A report from parliament’s planning and budget committee said the risks of changes in the global economy are negatively affecting the draft budget for the next fiscal year (FY).
The report, obtained by Daily News Egypt, states that the expected increase in interest rates on dollar-denominated bonds, with the US government raising short-term interest rates in March to about 1.5-1.75%, could lead to a tightening of external financing conditions as Egypt moves to issue bonds in foreign currency to meet the needs of financing the budget deficit.
Finance Minister Amr El-Garhy said in a press statement that he intends to issue international bonds worth $6-7bn.
Raising the interest rate on US bonds will lead to capital outflows from developing countries, with potential pressure on interest rates and rising external debt burdens, the planning and budget committee said.
Egypt’s external debt rose to $82.9bn at the end of December, according to the Central Bank of Egypt in March.
The report said that a rise in the price of Brent crude carries a risk, as it stabilised at the same levels of prices achieved during the fourth quarter of 2017 to range between $65 and $70 and allocations are based on a price of $67.
The draft budget forecast the stability of Brent crude at $55-65 per barrel, but said it may witness an increase in the next few days to reach nearly $80.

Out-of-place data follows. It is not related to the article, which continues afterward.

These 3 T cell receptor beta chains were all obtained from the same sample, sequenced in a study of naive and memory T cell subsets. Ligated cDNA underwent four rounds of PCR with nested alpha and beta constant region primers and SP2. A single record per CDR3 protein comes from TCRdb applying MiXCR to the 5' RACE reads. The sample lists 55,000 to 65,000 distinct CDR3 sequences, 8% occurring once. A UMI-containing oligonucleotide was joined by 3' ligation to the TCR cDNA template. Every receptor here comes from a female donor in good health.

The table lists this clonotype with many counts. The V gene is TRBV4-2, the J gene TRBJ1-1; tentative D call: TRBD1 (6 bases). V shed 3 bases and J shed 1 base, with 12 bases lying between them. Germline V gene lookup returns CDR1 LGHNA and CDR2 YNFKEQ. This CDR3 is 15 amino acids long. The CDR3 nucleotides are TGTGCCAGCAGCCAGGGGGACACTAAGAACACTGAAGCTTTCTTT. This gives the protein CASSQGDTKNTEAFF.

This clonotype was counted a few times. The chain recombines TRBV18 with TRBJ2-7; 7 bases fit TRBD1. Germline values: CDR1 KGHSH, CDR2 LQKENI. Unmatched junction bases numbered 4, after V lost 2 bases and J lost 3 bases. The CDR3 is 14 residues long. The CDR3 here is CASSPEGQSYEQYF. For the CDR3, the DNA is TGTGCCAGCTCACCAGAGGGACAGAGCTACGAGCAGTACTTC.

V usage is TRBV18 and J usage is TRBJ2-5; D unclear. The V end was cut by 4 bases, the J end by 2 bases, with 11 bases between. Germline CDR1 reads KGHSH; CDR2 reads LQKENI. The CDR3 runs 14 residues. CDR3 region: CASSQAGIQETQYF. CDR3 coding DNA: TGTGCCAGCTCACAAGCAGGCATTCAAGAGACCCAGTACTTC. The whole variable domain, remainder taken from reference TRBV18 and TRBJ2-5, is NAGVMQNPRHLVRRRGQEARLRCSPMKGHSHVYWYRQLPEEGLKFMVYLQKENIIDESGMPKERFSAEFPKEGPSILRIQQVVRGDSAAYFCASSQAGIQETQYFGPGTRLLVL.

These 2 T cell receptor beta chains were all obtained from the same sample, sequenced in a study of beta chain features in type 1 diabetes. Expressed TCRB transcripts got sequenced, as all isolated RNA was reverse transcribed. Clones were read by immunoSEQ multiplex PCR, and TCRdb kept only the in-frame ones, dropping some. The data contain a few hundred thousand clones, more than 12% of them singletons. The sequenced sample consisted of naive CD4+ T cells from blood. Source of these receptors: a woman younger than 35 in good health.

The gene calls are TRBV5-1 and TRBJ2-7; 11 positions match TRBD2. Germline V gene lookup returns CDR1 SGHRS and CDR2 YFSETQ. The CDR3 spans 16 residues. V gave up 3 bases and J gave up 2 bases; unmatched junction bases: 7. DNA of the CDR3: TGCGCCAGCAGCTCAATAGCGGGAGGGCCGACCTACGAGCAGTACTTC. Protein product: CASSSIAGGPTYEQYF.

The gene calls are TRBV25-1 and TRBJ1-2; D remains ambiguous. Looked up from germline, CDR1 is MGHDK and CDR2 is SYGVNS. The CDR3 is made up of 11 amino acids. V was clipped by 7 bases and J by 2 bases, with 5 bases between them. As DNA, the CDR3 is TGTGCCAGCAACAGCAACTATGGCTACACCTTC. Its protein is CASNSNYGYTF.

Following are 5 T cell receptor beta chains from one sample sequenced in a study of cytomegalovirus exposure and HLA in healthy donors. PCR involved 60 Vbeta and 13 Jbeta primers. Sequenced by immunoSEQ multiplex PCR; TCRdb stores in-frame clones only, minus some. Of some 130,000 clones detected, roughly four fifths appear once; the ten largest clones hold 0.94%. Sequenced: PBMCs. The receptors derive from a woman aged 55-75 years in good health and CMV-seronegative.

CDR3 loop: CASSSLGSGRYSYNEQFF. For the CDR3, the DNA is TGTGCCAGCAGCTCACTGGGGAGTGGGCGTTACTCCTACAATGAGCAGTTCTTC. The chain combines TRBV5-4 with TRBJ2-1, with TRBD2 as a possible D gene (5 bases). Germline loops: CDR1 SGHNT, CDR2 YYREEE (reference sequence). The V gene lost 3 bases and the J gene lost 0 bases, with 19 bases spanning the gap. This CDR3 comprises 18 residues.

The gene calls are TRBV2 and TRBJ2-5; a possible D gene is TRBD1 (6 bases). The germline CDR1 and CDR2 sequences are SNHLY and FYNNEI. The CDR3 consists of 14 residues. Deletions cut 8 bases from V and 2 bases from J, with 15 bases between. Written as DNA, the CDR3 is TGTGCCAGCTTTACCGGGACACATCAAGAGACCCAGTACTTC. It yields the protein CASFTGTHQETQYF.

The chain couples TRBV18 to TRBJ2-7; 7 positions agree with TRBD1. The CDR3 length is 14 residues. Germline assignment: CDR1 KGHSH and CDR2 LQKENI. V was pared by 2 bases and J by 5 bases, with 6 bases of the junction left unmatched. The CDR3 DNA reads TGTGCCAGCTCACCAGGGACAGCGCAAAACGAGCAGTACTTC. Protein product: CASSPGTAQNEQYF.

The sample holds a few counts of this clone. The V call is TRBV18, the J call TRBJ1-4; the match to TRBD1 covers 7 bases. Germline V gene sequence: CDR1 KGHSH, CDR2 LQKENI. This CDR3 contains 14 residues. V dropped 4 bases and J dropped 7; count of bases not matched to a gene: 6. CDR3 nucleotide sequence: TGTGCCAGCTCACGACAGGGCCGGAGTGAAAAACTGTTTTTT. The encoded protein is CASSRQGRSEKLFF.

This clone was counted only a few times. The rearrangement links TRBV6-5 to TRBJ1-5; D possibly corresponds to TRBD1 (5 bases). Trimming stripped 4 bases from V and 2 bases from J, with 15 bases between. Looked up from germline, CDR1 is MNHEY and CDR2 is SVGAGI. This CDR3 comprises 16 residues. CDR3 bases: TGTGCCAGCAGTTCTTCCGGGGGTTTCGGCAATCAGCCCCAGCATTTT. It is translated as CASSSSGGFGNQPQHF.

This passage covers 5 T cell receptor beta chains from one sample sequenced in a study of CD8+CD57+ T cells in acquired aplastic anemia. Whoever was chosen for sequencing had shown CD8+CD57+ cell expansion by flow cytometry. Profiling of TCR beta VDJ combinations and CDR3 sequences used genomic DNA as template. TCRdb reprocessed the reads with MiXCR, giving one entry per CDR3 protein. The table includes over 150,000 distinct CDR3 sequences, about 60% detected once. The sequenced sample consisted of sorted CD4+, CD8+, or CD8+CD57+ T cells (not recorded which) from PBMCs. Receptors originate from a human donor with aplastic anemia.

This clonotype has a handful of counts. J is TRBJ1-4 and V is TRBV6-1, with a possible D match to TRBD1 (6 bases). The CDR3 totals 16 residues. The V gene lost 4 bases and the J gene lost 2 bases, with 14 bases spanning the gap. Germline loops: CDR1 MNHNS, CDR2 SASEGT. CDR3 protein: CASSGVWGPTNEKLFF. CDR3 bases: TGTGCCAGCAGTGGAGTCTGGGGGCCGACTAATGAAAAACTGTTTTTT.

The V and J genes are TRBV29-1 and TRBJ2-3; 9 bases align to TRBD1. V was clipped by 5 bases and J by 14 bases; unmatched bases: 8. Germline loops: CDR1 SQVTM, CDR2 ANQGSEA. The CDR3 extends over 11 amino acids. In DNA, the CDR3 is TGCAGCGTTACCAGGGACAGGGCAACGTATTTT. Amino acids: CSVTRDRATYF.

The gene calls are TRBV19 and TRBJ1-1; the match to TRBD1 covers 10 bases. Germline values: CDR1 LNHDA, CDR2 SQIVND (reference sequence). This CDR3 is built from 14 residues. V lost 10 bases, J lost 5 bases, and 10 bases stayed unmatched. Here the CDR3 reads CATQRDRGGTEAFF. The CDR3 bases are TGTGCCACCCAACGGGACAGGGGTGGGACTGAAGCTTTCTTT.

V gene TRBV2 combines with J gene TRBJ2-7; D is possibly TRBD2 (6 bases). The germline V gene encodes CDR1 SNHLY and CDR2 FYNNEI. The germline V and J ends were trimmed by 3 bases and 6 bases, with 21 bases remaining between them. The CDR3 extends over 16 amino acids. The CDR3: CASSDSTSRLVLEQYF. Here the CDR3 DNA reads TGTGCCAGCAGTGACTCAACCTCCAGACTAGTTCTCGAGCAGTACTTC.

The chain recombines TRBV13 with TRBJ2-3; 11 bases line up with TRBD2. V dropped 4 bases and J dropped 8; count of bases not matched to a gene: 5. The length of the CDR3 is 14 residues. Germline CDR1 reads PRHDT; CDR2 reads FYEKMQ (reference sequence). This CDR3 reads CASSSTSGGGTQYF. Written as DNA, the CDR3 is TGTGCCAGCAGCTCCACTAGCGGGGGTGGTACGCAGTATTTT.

The government also estimated the price of imported wheat on the basis of $184 per tonne, and up to $220 after adding the cost of transport.
The price of Russian wheat purchased by the Egyptian government recently reached $234.5, at $218 per tonne and $16.5 for transport fees, while the price of Ukrainian wheat was $235 per tonne.
The report pointed out that the political changes witnessed by the region in some countries of the Middle East negatively impacted investors’ view of the region and the movement of international trade.
The report predicts that the rate of international trade will decline by 3.9-4% over the next FY compared to 4.2% during the current FY as a result of Britain’s exit from the European Union resulting in a potential impact on the movement of trade to and from Europe and thus the movement of trade and investment in Egypt.
The planning and budget committee also expressed concern about the increasing global trend towards the adoption of protectionist trade policies that may adversely affect the growth and employment opportunities in a number of developed and developing countries and change the local exchange rate from the current situation. Such measures may also impact revenues and dollar expenditures such as in the cases of the Suez Canal, subsidies, and fuel prices.